More events ensue, Carnegie gets the book, Eli finally gets all the way west, and we get an uplifting ending. Here's where my quibbling starts.

There's a butt-load of stealing going on in this movie. The saloon showdown is out of every western ever made. The big reveal is a rip-off of Mad Max II - just swap out the tanker for the book, and hey presto, there you are - the bad guys have chased the good guys and apparently half killed the hero to get what they were looking for, only to discover at the end that it's useless to them. But that's OK, if it works. Doomsday is pretty much a string of setpieces from seven different better movies but it's good fun so you don't mind. Book of Eli seems to be taking itself way more seriously than that, and therefore it's harder to forgive it for being lazy and derivative.

One of the running things through the movie is that it's been a long time since the apocalypse and much has been forgotten (this leads to one really good gag when Eli admits that he's hidden the book in a TV, and the mook sent to get it doesn't know what a TV is). So it bugged me slightly when the town's cutest girl is able to step into one of the few running vehicles still left in the world and just drive the damn thing without difficulty. That doesn't make sense.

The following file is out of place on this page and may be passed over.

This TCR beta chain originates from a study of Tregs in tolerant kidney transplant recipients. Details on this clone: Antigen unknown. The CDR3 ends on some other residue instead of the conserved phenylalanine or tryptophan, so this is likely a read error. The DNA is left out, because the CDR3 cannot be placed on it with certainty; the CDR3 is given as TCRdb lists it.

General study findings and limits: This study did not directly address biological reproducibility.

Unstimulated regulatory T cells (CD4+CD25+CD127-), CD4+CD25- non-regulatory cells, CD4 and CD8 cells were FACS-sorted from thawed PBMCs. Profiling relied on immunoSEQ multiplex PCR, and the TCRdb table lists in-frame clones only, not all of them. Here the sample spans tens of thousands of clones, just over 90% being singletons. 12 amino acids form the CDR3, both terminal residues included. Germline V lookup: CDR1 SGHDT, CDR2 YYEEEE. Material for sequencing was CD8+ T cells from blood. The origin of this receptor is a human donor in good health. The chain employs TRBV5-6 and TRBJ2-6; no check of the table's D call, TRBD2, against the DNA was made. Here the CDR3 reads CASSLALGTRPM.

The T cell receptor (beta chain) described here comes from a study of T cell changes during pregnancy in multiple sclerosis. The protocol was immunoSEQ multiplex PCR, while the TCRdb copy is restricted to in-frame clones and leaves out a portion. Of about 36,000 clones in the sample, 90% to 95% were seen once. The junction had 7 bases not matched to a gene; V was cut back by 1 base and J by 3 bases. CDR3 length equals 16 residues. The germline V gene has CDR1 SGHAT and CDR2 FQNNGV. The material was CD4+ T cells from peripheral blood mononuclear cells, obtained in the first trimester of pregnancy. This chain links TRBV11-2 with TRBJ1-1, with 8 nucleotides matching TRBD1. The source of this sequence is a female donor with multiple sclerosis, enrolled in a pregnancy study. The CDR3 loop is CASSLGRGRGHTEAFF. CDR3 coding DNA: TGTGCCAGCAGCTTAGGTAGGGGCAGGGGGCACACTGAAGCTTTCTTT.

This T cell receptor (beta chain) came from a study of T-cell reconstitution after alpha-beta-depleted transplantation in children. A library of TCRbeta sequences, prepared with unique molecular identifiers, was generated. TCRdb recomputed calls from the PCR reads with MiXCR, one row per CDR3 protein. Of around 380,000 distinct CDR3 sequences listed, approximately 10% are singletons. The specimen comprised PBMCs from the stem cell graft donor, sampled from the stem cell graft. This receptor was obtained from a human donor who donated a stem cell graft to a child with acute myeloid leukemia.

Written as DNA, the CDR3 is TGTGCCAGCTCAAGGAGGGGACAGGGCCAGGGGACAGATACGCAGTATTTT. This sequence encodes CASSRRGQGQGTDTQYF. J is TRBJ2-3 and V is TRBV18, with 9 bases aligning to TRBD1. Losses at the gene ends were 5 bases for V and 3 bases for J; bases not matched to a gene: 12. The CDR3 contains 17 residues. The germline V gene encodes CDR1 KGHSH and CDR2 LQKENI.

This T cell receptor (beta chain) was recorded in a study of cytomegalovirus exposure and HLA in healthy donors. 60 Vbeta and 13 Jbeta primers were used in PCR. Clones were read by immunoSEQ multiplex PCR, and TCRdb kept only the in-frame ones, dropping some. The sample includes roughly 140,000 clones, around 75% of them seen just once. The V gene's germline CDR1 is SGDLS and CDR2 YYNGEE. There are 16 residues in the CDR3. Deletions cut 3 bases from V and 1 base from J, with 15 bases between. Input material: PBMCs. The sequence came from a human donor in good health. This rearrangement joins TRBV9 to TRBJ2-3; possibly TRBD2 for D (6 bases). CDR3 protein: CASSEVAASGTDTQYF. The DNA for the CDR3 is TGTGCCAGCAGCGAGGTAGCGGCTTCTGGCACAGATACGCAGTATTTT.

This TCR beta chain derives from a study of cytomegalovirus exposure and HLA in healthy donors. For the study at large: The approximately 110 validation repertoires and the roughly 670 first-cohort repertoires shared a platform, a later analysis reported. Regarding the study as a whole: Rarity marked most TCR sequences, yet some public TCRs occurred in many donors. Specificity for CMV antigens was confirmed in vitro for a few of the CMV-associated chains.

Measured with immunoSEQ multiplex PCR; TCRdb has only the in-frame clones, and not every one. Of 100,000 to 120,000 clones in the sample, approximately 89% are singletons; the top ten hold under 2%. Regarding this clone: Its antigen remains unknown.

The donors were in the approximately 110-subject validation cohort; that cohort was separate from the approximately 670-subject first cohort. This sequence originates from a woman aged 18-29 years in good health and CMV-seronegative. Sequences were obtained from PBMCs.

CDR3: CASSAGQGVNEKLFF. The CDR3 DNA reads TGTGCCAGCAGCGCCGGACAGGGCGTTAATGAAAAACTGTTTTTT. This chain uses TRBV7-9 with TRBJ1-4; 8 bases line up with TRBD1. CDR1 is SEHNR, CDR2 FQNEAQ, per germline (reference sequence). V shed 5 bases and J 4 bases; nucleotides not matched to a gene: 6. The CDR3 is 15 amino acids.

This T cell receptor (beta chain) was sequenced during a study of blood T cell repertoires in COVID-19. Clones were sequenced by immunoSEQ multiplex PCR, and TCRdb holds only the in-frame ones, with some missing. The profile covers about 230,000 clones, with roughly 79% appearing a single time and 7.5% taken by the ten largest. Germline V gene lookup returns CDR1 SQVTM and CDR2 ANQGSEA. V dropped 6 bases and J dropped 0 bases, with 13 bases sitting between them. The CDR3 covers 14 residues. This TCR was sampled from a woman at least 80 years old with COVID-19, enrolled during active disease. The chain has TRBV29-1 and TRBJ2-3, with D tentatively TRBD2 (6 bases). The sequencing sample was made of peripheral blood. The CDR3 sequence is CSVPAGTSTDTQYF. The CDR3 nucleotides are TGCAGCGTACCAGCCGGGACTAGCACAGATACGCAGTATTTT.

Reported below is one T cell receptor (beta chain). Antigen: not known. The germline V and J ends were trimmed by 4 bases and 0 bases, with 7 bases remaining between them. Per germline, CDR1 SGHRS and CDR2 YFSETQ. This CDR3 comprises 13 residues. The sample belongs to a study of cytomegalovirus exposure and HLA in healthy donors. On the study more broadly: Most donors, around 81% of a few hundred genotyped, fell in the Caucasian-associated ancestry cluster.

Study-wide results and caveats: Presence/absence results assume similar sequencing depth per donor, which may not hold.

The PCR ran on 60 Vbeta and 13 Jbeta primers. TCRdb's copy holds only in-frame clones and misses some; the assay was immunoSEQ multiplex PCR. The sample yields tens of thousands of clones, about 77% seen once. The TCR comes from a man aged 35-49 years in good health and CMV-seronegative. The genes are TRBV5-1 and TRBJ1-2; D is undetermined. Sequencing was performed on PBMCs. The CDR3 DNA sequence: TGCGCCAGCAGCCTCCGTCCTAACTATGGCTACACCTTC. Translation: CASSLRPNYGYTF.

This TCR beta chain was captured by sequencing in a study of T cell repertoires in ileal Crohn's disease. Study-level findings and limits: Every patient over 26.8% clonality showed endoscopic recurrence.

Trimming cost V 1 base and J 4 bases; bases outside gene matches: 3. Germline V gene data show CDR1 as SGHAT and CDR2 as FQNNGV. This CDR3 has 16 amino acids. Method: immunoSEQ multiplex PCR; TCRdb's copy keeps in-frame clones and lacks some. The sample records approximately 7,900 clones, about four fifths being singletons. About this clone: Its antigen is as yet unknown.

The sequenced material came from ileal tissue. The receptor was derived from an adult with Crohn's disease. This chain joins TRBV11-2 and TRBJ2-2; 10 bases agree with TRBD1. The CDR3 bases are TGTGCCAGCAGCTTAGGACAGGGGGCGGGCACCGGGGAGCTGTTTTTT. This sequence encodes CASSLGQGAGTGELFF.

Other bits of lazy plotting or just plain plot holes. Eli's walking west and early one gets dry gulched by a chick acting as bait for goons. After a lot of walking he gets to Carnegie town, and then leaves Carnegietown heading west again. When the town's cutest girl follows him, she gets dry gulched by the same chick (and an all new band of goons, since Eli cut up the first batch of goons A LOT). WTF? How does that happen? Of course, Eli's been walking for thirty years, he kind of has to have been walking in circles; even at a mile a day, thirty years should have taken him from one side of the US to the other.

Biggest niggle is just one of those things which only someone like me cares about. It's the Book of Eli, after all. So the big twist is that the Book IS Eli; that he has the whole thing in his head. He's memorised it over time by listening to an iPod. The physical book he's been carrying all this time is a Braille bible. Which gives us a big reveal that he's been blind all along and his stupendous badassery has been even more stupendous because he was doing it all with hearing and smell instead of seeing things. I think this was supposed to amaze me, but I went to a school with blind children and I know what size Braille books are. A Braille bible would fill the back of a jeep, not fit in a backpack. Eli's book would just about hold one gospel. No, there's no such thing as Braille small print. Don't be silly. So I was completely distracted from the big reveal of Denzel, black Zaitochi by my irritation about the book. Maybe my mind is just made for disappointment.